#14934806
Fuck the state owning the means of production. Workers' councils should own the means of production, hire managers, and decide how much goes to workers and how much is reinvested. Workplace democracy legally enforced and protected. Worker/manager salary ratios to be legally limited. Worker councils alone to hire and fire workers and managers. No one not employed by a firm should be allowed ownership participation, and no firms should own other firms (either in whole or part) - an exception is that the state would be allowed 25% ownership position in return for start-up capital. Firms should compete in a regulated market and allowed to fail, with a base of universal benefits such that firm failure allows stranded workers to transition to other firms or create their own. State may provide capital for startups, in return for a 25% non-voting ownership participation.

EDIT: the above was off the top of my head. In thinking about it more, there needs to be some mark-to-market in order to fix a price per share. Firms with govt participation should be able to buy back their shares at this market price. Fired, quitting, or retiring workers should have their shares liquidated at market price and receive the proceeds. So let's say 10% of shares publicly available on the market, to be made available to savers and funds - they need to be non-voting so there's no possibility of leveraged buy-outs or other outrages.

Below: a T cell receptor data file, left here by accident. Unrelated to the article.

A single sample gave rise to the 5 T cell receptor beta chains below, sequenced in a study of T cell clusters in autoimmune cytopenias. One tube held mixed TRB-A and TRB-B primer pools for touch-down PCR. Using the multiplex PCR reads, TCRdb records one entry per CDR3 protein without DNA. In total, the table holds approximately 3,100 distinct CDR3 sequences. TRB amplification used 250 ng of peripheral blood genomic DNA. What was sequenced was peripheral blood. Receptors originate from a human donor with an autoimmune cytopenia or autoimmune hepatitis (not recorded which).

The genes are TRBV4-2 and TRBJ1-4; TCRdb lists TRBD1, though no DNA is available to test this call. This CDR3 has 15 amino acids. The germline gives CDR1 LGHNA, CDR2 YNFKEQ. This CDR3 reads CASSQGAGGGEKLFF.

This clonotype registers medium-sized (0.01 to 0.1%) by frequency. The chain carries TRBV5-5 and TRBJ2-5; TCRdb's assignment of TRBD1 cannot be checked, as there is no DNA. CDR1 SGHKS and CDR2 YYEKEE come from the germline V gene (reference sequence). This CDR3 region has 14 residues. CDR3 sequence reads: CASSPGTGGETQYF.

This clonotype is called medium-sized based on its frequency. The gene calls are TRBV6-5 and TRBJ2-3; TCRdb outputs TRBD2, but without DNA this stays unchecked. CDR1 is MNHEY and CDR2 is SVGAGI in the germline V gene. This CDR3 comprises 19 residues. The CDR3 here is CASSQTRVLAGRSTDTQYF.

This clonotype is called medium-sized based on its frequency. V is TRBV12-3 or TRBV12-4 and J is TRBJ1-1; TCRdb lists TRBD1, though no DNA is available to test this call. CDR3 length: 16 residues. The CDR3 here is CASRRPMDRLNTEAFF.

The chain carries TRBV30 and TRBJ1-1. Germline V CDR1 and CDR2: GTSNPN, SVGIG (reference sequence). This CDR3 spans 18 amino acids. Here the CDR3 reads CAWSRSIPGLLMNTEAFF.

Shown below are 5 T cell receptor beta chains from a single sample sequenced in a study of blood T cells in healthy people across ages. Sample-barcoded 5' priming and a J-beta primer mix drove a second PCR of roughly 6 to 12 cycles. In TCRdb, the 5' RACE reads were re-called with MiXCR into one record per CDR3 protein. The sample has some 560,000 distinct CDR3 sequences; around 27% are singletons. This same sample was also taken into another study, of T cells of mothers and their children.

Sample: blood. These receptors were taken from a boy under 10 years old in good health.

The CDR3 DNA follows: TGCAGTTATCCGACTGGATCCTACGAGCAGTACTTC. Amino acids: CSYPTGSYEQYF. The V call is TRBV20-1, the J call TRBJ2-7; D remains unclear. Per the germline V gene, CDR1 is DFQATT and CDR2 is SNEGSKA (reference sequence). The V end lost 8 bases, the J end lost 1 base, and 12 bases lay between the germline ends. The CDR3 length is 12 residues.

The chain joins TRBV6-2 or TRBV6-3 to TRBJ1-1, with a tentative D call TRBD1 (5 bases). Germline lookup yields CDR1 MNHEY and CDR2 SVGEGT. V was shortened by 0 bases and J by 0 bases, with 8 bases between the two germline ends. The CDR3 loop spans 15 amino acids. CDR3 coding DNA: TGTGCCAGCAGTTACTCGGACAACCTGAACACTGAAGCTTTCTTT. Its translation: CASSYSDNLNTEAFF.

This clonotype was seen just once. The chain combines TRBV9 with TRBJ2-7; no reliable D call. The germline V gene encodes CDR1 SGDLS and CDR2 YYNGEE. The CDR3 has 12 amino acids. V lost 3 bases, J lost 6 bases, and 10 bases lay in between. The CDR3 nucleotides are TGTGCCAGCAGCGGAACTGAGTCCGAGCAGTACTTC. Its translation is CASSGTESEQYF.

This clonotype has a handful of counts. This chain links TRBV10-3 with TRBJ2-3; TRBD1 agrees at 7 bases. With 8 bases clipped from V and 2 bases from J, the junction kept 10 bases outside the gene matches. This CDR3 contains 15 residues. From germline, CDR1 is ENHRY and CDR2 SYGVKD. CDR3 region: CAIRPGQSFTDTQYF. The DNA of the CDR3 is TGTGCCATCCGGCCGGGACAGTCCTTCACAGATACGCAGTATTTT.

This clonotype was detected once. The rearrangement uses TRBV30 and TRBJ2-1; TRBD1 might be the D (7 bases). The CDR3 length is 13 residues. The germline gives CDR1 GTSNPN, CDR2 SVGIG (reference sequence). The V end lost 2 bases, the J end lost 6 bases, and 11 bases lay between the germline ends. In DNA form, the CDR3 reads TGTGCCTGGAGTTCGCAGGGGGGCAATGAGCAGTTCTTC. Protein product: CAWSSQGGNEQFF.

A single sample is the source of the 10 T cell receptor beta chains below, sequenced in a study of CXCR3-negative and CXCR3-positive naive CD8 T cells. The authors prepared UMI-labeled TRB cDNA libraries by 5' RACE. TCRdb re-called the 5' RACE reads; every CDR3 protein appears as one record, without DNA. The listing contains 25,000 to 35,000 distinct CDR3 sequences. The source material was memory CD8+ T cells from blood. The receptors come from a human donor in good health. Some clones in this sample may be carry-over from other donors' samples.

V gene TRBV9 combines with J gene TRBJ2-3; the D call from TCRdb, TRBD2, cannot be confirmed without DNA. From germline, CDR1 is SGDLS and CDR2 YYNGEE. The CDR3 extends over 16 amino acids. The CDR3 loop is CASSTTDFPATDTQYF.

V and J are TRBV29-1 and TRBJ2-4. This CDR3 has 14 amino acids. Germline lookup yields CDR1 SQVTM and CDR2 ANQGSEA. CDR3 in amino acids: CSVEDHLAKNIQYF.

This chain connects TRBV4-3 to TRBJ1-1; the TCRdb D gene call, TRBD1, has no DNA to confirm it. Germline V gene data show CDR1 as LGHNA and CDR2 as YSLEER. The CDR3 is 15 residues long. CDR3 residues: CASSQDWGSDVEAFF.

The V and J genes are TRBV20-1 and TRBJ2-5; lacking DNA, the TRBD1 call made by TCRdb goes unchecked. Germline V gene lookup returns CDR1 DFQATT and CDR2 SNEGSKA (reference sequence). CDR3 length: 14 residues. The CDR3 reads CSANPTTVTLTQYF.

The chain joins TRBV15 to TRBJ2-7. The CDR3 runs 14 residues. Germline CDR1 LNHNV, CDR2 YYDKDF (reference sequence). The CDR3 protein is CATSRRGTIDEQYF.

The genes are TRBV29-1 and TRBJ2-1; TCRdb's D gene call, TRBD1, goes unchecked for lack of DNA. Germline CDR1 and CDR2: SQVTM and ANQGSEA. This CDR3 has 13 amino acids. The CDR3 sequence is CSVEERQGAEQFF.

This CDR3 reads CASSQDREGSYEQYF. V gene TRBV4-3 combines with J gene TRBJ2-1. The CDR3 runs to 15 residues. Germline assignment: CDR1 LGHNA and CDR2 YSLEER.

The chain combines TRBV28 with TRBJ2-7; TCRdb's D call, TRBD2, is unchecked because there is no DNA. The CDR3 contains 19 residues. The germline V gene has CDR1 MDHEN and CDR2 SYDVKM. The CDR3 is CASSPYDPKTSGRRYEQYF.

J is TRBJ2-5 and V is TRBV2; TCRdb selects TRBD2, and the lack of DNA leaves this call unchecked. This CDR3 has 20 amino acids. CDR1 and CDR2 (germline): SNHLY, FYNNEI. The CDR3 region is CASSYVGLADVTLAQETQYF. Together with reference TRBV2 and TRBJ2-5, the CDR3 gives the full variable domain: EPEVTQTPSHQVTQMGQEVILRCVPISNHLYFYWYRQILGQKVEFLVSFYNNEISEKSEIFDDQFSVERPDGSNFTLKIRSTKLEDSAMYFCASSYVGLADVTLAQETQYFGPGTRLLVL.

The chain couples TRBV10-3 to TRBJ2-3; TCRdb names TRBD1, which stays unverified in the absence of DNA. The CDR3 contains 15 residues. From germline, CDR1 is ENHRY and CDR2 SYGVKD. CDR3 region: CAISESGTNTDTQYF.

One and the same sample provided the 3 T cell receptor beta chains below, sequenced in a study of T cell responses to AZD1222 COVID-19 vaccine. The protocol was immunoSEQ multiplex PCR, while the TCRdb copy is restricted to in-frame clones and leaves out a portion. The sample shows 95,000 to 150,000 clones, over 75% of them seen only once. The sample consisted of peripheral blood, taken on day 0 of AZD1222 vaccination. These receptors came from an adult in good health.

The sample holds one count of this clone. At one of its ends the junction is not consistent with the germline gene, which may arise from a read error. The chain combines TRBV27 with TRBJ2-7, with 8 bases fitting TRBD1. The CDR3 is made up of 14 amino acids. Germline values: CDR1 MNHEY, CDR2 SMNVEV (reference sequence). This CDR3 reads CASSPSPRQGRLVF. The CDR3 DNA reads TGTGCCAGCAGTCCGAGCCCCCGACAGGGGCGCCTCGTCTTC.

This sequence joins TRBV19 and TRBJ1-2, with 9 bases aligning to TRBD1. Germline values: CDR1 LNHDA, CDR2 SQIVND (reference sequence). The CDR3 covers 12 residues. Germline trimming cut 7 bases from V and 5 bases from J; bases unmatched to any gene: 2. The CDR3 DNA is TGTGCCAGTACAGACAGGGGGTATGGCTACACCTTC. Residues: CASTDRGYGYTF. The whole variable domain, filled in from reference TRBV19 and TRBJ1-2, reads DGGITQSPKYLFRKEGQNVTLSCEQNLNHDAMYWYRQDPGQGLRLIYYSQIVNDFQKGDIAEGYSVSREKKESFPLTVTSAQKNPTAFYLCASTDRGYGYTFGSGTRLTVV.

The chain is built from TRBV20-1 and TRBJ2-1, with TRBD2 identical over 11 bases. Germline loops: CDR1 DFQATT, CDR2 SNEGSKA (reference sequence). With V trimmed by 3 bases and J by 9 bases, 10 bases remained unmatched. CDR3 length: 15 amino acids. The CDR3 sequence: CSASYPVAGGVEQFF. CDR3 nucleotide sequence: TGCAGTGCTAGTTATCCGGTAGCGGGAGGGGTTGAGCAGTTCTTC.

#14934808
AngleWyrm wrote:I'm not so sure that government-run companies would be superior to privately run companies. Isn't public-private partnerships all about delegation to those best able to perform a given task?


Nope, public private partnerships exist to funnel tax payers money into the private sector the the idle rich can spend it on champagne, caviar and snorting coke off high class hookers tits.
#14935466